June 2nd 2018


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Articles from this issue:

COVER STORY The Greens: the political equivalent of bilgewater

EDITORIAL Malaysian election sends shockwaves across South-East Asia

GENDER AND SPORT Transgender playing in women's football league gains attention

CANBERRA OBSERVED Beyond tomorrow a bridge too far for politicians to plan

ENERGY Why renewables destabilise the power grid

LAW AND FREEDOM Exemptions: at issue with Dr Zimmermann

INTERNATIONAL AFFAIRS Behind the U.S.-North Korea rapprochement

INTERNATIONAL AFFAIRS Two to tango: Where to now for U.S. and China?

LIFE ISSUES So, is this not pro-life?

POLITICS AND CULTURE The West won the world but may lose its soul

MILITARY BIOGRAPHY Commanders: the men who resolve questions of life and death

HUMOUR

MUSIC Eurovision: Wailing and gnashing of teeth

CINEMA Superhero movies: A Chestertonian consideration

BOOK REVIEW A man for all seasons and hemispheres

BOOK REVIEW Mid-century gem of Catholic fiction

POETRY

LETTERS

ECONOMICS Vatican document nails some of the causes of the GFC

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ECONOMICS
Vatican document nails some of the causes of the GFC


by David James

News Weekly, June 2, 2018

n the 1990s Democratic political adviser James Carville quipped that he used to think that if there was reincarnation, he wanted to come back as the president or the Pope. “But now I would like to come back as the bond market. You can intimidate everybody.”

Over a quarter of a century, and a global financial crisis, later Carville’s comment remains horribly relevant, although we might want to add the derivatives market to the bond market.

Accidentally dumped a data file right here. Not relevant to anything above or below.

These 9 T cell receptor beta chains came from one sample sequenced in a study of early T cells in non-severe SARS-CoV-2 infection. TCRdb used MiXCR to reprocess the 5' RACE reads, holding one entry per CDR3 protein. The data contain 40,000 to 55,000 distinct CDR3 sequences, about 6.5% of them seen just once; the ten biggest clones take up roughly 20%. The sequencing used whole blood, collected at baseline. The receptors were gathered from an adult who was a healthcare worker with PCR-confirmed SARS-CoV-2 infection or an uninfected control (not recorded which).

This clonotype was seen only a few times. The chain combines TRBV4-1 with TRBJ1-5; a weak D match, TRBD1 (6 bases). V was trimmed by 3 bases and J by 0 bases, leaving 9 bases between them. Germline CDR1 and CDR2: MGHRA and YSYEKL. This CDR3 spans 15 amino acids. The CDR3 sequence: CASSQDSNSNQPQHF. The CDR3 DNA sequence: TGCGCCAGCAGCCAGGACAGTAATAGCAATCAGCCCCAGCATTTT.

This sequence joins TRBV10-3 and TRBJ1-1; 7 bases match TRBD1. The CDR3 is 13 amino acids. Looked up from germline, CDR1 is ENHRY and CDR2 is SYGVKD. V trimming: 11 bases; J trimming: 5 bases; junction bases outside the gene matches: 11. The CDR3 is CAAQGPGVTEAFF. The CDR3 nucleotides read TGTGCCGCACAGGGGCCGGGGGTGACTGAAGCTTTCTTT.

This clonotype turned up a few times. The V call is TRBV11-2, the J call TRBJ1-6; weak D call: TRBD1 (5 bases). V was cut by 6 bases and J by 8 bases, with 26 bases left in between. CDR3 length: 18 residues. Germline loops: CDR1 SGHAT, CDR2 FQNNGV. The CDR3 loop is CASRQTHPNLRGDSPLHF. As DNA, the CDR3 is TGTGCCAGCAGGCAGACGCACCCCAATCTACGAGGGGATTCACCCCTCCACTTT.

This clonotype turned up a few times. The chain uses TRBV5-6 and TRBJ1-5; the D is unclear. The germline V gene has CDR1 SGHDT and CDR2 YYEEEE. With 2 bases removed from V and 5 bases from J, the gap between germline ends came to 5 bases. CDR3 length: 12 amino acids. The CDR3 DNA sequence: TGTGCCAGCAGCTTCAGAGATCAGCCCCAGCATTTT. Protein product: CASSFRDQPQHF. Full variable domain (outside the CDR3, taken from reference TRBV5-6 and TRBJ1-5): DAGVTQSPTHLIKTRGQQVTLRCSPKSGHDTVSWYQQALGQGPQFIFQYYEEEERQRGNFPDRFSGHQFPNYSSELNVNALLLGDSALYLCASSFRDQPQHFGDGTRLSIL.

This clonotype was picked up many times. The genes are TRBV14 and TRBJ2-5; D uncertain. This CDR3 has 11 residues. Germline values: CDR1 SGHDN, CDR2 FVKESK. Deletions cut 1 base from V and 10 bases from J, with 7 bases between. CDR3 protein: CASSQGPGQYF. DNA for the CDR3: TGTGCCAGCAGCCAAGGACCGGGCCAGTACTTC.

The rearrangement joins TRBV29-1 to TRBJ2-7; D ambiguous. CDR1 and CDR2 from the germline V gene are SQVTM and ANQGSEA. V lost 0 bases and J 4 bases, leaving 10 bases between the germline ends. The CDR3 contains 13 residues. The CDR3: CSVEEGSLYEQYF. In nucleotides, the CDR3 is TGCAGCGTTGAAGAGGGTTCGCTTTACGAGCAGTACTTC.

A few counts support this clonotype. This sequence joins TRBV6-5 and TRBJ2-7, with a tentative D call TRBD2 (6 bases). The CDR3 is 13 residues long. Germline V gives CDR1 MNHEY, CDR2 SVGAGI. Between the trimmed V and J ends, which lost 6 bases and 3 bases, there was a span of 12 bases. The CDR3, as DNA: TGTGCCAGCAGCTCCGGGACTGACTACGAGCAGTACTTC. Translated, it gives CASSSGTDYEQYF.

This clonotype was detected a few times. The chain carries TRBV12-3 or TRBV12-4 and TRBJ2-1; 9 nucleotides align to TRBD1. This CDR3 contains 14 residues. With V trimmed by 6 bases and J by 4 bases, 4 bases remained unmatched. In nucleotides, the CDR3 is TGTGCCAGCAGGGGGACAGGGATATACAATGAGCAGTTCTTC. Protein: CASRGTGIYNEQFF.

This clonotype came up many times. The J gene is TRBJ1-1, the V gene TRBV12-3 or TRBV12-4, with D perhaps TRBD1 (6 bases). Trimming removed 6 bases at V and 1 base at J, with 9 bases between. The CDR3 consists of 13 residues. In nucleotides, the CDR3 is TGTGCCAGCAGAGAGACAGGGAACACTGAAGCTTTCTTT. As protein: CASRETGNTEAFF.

The intense financialisation of the developed world, which has loaded up the global economy with (unpayable) debt of over 220 per cent of gross dom­estic product (GDP), and has resulted in over $US700 trillion of derivatives sitting above the world like some sort of combination of a giant roulette wheel and an alien space craft, is a clear and present danger to almost every economy on Earth (probably the only places less vulnerable might be North Korea and the highlands of Papua New Guinea).

The financiers, who for the most part have been rewarded for spectacularly parasitic behaviour, have in the last three decades taken over. They did this by exploiting a notion, repeated like a mantra over the last three decades, called “financial deregulation”.

That this phrase is, literally, nonsense did not seem to matter. Finance is regulation; financial systems cannot be de-regulated. All that can happen is that the setting of the rules of money shifts from government to traders, which is exactly what occurred.

When finance commentators, especially devotees of crypto-currencies, rail against “fiat” money (by which they mean government fiat), they are precisely wrong. The problem is that the government no longer controls money; the banks and the traders do.

It was thus welcome that the Vatican weighed in earlier this year, releasing Oeconomicae et pecuniariae quaestiones (Considerations of Economic and Financial Issues). Although the document is attributed to the Congregation for the Doctrine of the Faith and the Dicastery for Promoting Integral Human Development, it was clearly written by some financiers with personal knowledge of the bizarre current system of global capital.

It has some welcome commentary on how pernicious the current situation is, but it unfortunately misses some of the most critical matters.